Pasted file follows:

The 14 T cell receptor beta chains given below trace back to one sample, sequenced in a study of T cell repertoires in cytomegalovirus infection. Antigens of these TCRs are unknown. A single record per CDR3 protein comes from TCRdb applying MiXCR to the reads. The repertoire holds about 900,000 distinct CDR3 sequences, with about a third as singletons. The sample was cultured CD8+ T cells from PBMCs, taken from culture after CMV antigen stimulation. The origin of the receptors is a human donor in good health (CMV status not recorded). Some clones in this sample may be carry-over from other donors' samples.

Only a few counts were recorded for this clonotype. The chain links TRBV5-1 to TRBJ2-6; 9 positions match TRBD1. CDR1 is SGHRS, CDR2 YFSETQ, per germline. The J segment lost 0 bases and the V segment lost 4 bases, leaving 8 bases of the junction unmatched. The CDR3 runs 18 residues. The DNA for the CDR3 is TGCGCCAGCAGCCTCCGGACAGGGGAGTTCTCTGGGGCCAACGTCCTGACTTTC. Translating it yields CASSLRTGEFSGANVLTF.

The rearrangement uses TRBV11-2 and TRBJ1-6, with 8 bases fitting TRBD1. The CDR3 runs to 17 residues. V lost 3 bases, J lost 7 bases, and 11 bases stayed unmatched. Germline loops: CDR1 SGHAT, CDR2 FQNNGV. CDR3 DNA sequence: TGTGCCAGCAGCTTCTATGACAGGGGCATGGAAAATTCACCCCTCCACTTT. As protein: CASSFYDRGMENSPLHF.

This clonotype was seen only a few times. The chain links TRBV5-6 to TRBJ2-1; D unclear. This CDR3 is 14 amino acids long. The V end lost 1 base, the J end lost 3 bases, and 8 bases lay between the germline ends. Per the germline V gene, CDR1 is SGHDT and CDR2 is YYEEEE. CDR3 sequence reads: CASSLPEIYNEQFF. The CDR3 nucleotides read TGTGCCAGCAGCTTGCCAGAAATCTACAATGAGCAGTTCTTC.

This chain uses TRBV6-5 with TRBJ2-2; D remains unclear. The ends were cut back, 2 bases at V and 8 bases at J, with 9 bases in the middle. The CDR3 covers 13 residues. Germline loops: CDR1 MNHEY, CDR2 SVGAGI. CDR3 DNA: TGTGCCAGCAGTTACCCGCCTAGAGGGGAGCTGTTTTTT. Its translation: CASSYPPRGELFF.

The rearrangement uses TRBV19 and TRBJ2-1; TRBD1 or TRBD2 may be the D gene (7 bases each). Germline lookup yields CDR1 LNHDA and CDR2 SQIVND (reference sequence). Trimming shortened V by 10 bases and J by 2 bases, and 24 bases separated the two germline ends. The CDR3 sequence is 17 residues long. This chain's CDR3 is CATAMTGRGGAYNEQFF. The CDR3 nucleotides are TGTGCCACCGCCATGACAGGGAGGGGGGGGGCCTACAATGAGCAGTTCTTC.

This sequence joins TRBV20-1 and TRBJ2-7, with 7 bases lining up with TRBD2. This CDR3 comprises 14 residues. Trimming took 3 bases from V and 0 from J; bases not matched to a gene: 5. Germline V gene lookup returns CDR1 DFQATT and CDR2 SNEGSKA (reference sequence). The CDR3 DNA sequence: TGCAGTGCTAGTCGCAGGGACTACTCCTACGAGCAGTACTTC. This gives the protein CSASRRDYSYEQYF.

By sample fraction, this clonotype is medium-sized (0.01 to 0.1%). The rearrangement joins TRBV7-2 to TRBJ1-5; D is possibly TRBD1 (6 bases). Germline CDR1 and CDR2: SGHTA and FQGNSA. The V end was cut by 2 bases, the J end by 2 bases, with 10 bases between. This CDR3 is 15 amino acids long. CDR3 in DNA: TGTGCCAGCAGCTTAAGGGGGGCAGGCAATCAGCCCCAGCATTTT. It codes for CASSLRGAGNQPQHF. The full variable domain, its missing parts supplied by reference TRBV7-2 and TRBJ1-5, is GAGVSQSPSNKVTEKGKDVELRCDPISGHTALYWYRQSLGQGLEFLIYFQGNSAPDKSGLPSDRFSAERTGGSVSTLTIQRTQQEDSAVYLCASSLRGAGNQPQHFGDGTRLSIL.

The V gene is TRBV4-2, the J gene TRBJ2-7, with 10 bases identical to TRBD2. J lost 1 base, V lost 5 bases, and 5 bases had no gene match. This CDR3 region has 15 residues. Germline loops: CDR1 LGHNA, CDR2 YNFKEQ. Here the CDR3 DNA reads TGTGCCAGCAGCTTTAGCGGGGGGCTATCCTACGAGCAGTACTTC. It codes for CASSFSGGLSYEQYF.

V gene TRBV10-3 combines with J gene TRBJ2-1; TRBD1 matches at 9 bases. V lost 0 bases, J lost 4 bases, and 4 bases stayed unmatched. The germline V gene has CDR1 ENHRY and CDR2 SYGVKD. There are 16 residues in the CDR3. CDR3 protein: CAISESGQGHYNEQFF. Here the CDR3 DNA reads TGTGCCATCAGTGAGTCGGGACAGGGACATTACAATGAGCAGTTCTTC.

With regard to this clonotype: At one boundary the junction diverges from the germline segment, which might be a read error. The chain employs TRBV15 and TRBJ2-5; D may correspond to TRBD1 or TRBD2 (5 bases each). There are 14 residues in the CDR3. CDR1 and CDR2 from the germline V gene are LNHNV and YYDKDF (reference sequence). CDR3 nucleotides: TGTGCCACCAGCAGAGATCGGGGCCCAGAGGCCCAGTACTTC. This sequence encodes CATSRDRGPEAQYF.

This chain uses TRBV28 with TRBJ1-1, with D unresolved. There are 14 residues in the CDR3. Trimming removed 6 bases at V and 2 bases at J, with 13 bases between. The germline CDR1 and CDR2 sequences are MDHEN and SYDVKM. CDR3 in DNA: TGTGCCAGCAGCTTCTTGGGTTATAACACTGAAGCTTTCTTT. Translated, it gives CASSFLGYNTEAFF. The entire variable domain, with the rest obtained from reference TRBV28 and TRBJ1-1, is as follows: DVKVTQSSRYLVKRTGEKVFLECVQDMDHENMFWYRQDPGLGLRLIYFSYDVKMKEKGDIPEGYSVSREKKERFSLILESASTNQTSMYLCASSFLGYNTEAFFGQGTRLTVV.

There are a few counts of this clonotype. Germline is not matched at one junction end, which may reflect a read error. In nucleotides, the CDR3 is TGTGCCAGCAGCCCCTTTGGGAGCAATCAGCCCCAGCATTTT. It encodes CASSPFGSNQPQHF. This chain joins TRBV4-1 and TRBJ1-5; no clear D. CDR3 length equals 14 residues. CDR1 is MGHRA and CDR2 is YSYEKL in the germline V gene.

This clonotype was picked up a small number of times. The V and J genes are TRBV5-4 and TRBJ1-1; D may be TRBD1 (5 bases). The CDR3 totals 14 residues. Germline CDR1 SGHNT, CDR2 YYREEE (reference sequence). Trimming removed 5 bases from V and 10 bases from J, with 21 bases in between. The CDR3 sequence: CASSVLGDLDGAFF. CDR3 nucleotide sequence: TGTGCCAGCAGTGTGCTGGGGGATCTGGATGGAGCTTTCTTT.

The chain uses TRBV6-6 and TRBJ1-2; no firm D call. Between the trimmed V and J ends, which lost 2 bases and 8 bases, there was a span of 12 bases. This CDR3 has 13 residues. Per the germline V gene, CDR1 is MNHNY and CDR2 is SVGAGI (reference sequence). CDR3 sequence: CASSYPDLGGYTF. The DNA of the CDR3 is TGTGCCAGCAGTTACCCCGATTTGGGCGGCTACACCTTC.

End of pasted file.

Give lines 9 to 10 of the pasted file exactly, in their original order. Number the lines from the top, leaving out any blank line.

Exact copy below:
The V gene is TRBV4-2, the J gene TRBJ2-7, with 10 bases identical to TRBD2. J lost 1 base, V lost 5 bases, and 5 bases had no gene match. This CDR3 region has 15 residues. Germline loops: CDR1 LGHNA, CDR2 YNFKEQ. Here the CDR3 DNA reads TGTGCCAGCAGCTTTAGCGGGGGGCTATCCTACGAGCAGTACTTC. It codes for CASSFSGGLSYEQYF.

V gene TRBV10-3 combines with J gene TRBJ2-1; TRBD1 matches at 9 bases. V lost 0 bases, J lost 4 bases, and 4 bases stayed unmatched. The germline V gene has CDR1 ENHRY and CDR2 SYGVKD. There are 16 residues in the CDR3. CDR3 protein: CAISESGQGHYNEQFF. Here the CDR3 DNA reads TGTGCCATCAGTGAGTCGGGACAGGGACATTACAATGAGCAGTTCTTC.